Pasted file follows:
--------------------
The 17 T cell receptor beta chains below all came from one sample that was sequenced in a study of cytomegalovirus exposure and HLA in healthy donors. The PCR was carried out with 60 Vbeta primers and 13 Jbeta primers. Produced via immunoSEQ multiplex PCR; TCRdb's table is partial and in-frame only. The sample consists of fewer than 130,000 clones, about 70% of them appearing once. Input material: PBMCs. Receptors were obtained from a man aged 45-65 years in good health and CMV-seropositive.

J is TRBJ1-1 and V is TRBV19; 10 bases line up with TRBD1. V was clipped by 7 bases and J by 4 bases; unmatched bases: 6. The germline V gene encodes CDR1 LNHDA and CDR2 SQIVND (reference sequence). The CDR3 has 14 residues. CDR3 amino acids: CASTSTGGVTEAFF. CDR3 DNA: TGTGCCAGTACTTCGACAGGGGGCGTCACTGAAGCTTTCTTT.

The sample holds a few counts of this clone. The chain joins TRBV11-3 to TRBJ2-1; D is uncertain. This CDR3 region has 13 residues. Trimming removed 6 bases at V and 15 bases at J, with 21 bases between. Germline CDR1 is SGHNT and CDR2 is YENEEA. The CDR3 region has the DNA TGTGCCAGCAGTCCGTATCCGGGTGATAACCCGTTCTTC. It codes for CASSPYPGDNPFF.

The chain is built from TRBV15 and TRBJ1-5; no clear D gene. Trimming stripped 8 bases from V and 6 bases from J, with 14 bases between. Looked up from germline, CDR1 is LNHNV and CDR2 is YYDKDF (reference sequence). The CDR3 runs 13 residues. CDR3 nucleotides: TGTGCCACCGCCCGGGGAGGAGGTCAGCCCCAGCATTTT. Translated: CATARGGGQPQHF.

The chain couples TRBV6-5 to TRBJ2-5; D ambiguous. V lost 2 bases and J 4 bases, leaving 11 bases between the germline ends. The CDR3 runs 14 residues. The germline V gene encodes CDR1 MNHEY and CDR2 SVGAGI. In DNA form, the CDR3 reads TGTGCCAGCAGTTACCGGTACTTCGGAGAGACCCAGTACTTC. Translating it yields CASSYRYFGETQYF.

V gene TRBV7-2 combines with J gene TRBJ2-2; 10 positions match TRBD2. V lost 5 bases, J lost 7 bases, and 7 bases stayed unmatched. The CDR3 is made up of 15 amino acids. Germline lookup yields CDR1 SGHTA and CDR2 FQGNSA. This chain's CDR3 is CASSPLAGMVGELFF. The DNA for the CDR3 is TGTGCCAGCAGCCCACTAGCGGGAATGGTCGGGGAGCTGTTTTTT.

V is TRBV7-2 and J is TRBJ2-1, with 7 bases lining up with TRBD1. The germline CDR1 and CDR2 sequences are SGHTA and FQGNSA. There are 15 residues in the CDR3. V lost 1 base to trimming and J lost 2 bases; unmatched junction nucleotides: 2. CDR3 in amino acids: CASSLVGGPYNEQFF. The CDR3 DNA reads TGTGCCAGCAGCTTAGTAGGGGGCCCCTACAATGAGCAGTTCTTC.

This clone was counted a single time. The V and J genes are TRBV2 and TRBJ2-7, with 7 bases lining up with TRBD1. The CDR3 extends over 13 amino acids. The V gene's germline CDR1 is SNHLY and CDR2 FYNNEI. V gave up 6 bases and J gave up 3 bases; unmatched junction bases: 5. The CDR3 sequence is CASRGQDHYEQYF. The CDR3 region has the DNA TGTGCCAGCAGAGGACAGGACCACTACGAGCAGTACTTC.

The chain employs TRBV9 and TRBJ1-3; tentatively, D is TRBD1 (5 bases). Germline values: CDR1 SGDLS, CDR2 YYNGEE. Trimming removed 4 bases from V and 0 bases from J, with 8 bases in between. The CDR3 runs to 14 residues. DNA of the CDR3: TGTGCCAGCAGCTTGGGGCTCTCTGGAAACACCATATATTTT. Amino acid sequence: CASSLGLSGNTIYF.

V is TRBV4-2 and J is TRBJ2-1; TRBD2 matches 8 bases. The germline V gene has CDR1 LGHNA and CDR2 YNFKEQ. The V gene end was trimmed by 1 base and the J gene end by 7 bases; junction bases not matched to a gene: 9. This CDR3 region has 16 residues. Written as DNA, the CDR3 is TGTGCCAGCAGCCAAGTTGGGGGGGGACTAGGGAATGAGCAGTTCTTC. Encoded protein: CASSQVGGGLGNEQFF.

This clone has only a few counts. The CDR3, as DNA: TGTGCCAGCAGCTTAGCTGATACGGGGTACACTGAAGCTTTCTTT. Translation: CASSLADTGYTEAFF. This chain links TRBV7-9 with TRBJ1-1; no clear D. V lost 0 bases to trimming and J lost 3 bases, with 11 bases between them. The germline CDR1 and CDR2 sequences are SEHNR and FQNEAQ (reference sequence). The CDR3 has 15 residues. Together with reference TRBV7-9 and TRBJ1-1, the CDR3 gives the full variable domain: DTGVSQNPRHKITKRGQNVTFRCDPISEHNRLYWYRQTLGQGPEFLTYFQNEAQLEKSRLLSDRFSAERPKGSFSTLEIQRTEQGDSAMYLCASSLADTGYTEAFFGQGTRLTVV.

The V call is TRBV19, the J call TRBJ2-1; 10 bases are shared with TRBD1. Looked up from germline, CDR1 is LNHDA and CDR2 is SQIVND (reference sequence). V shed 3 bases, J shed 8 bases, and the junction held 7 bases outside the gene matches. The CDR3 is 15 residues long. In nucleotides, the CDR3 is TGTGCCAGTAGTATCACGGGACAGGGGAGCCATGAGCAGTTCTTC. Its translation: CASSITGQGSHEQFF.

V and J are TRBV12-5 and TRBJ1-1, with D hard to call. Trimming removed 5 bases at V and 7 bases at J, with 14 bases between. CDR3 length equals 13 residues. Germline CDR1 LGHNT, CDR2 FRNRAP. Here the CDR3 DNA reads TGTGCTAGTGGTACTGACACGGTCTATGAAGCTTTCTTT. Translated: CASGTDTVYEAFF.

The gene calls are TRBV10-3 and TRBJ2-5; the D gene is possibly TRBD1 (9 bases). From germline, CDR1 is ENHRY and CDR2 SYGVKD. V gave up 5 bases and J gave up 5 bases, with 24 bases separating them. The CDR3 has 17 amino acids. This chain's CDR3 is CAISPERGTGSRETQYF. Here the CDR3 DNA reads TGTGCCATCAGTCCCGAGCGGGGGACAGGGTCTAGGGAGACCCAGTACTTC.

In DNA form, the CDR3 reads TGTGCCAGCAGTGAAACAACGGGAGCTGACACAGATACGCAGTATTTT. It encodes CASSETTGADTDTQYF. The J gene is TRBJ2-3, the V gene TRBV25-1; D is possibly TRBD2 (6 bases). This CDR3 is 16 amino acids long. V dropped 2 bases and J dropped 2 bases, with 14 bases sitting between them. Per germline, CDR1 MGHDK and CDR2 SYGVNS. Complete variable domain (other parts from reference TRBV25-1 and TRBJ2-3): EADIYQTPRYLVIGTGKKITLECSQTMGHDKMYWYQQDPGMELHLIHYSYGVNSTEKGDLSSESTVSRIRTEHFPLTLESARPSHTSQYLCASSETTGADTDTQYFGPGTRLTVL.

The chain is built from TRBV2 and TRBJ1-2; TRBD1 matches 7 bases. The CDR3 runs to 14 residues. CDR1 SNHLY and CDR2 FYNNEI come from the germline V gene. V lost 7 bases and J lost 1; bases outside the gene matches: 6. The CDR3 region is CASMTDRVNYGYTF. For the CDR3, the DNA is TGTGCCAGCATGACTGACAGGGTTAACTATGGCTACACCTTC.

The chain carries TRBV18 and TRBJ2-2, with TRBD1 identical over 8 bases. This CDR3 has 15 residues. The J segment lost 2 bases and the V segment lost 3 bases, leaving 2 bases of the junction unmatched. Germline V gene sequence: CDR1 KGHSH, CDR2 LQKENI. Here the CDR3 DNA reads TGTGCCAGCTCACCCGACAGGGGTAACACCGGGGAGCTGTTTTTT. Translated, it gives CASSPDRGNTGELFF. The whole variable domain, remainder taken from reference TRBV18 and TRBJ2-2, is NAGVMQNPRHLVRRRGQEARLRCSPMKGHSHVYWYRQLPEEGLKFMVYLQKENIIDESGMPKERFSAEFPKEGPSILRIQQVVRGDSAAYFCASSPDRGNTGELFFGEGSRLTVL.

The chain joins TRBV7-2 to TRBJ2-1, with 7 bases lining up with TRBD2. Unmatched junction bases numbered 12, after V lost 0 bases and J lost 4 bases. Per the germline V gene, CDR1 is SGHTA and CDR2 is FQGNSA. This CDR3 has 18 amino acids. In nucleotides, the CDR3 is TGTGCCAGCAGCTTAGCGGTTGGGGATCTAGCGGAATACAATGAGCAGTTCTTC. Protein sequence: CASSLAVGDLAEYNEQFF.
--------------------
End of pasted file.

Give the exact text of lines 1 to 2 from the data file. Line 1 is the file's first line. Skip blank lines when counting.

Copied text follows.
The 17 T cell receptor beta chains below all came from one sample that was sequenced in a study of cytomegalovirus exposure and HLA in healthy donors. The PCR was carried out with 60 Vbeta primers and 13 Jbeta primers. Produced via immunoSEQ multiplex PCR; TCRdb's table is partial and in-frame only. The sample consists of fewer than 130,000 clones, about 70% of them appearing once. Input material: PBMCs. Receptors were obtained from a man aged 45-65 years in good health and CMV-seropositive.

J is TRBJ1-1 and V is TRBV19; 10 bases line up with TRBD1. V was clipped by 7 bases and J by 4 bases; unmatched bases: 6. The germline V gene encodes CDR1 LNHDA and CDR2 SQIVND (reference sequence). The CDR3 has 14 residues. CDR3 amino acids: CASTSTGGVTEAFF. CDR3 DNA: TGTGCCAGTACTTCGACAGGGGGCGTCACTGAAGCTTTCTTT.